Call Of Duty Makers Say Controversial Oliver North Helped Make Their Game More Authentic

Lt Col Oliver North is a polarising figure in American history and, we found out, earlier this month, an advisor on the next huge Call of Duty game, Black Ops II. North isn't your average video game consultant. He was one of the main actors in the Iran-Contra scandal that wracked America in the '80s.

North helped the US government sell weapons to Iran with the intent to free hostages, while transferring the money earned to back rebels in Nicaragua who were accused of human rights abuses. Both ends of the deals were suspect and potentially in violation of US law. North testified to Congress about the affair in widely-televised hearings that marked one of the worst moments of the popular Reagan administration. He was later convicted on charges related to the shredding of documents relevant to the scandal but never served time.

Since then, he rehabilitated his image, ran for Senate, wrote books and became a fixture on Conservative news shows and a favourite of the Republican party.

In early May, North appeared in a Black Ops II mini-documentary. In the documentary, he speculated about a dark future where America's most high tech weapons are used against us. He was, we reported, essentially shilling for the game. Some readers didn't mind. Others were irate, labelling him a traitor to the nation. One of our writers wrote an editorial lambasting North's involvement.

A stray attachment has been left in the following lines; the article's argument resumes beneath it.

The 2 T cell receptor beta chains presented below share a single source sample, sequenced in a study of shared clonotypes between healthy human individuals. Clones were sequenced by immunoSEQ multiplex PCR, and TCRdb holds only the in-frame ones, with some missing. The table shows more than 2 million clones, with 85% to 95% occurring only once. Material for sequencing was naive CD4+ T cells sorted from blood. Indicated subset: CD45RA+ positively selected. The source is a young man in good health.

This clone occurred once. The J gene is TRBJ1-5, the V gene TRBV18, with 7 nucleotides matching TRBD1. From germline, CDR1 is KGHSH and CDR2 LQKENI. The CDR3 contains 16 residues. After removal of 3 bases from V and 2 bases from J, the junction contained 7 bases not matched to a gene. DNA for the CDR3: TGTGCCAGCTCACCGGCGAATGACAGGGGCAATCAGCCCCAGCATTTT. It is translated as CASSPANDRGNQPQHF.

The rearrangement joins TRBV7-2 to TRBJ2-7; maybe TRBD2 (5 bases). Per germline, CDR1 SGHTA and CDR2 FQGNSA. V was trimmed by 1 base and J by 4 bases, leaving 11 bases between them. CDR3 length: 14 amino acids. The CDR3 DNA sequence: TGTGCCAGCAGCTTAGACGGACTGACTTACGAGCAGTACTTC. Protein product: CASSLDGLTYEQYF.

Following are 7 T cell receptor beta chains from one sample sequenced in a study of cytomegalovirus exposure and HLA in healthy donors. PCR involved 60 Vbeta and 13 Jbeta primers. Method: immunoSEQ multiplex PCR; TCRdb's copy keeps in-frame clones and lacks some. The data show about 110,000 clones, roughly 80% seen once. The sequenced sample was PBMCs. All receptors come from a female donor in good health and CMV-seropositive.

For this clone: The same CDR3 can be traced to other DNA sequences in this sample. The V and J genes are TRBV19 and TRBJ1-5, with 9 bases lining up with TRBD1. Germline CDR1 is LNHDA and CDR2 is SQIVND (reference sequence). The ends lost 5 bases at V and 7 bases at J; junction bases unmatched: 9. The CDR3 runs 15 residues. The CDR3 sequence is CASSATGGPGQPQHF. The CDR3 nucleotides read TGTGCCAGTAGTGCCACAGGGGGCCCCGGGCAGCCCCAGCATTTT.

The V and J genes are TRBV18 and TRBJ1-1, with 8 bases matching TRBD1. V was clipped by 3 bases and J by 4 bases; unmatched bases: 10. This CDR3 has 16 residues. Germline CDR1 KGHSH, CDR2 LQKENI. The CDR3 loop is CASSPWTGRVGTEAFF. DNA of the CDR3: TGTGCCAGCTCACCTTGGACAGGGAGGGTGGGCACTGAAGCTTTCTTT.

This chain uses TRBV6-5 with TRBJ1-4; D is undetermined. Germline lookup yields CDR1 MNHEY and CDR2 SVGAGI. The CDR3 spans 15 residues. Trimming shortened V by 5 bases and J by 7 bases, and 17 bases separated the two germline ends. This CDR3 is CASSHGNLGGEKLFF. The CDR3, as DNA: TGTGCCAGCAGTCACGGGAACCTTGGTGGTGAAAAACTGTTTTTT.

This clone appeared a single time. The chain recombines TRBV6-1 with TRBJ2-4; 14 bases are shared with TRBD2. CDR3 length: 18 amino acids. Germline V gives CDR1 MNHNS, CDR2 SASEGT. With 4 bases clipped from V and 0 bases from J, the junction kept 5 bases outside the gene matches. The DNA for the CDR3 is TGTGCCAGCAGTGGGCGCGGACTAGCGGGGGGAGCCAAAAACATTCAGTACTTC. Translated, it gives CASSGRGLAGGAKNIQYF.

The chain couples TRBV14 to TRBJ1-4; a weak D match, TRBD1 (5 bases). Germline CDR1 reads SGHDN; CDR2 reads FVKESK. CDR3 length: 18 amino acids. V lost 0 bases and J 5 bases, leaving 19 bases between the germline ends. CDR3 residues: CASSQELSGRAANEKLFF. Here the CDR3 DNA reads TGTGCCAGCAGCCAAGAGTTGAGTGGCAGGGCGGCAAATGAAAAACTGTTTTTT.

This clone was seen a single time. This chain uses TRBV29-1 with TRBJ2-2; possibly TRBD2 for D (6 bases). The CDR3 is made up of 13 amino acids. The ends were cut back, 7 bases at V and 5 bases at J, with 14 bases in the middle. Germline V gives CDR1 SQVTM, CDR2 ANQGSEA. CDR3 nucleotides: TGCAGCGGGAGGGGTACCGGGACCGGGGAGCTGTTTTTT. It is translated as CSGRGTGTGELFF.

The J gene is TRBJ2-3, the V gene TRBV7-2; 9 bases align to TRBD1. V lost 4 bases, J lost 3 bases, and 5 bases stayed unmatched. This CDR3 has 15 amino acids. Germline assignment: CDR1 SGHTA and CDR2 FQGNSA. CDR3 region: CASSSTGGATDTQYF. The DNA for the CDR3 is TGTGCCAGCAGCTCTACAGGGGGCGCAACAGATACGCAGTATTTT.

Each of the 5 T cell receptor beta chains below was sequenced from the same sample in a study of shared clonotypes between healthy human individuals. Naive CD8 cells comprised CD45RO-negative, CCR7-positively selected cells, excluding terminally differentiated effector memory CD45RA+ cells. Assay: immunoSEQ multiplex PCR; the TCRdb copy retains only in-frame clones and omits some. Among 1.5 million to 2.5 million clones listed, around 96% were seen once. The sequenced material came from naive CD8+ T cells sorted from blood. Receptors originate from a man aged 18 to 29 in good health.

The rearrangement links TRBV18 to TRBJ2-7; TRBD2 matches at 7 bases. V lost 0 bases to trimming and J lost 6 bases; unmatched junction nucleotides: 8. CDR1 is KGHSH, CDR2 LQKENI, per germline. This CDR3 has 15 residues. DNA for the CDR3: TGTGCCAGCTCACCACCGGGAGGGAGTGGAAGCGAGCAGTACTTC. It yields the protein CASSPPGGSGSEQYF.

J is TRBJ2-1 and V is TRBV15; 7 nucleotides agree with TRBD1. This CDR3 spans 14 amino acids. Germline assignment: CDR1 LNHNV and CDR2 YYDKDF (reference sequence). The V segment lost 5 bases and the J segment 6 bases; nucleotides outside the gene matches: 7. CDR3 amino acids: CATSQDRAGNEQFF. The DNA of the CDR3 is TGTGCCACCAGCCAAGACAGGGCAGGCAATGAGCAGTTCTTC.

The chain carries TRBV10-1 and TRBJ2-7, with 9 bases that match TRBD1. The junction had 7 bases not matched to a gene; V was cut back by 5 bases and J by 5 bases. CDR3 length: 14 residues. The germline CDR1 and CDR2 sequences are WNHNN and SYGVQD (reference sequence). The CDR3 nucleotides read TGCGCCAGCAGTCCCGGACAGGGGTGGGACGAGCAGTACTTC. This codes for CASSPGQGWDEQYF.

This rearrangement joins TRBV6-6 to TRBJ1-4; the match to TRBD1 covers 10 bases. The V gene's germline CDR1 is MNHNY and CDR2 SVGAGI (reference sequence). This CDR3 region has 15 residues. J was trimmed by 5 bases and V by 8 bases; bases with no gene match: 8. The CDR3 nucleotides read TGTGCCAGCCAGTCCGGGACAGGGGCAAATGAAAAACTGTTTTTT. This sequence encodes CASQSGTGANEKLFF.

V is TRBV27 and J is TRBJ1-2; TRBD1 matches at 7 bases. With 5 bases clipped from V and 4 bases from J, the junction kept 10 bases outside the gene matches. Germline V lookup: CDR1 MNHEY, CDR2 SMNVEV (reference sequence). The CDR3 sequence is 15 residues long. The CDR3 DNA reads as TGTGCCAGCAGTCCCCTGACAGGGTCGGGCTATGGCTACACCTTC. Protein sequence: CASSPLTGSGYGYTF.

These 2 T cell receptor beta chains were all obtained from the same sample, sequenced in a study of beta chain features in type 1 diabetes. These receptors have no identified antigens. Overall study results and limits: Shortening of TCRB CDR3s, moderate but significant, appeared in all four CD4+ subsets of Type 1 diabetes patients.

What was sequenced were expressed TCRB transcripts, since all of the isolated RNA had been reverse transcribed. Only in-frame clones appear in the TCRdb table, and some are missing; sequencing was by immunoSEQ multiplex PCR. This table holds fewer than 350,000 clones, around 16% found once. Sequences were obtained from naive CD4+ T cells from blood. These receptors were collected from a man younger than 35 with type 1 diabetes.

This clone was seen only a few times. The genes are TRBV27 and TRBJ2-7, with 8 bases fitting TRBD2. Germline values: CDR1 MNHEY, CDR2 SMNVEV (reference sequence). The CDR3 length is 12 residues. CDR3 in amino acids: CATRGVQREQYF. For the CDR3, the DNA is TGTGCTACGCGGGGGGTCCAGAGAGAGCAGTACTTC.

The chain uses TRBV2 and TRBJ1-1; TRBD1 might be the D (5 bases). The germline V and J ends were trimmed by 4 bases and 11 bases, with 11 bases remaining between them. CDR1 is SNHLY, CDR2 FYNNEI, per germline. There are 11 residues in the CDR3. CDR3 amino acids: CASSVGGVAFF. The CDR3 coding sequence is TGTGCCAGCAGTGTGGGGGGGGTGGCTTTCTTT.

In late May, I got a chance to chat with Mark Lamia, the head of Treyarch, the studio that makes Black Ops II and consulted with North. What follows is, with some interruptions, our exchange on the matter, one I thought was illuminating enough to present in full, with minor edits made for clarity's sake:

(It's relevant to the exchange to note the set-up. Lamia and I sat across from each other backstage at an Activision showcase event. An Activision public relations rep sat nearby. Lt Col Hank Keirsey, who has served as military consultant for multiple Call of Duty games and who I have interviewed before, stood at the ready to the side, next to me.)

***

Kotaku: Let's talk about Oliver North. That was controversial when you guys used him in the roll-out. A lot of our readers and even some of our writers had strong reactions to him, felt he was a politicized figure and some of our readers were angry about his inclusion in the promotion. Did you guys expect it to be controversial to be using Oliver North as a consultant?

Lamia: "We're not trying to make a political statement with our game. We're trying to make a piece of art and entertainment."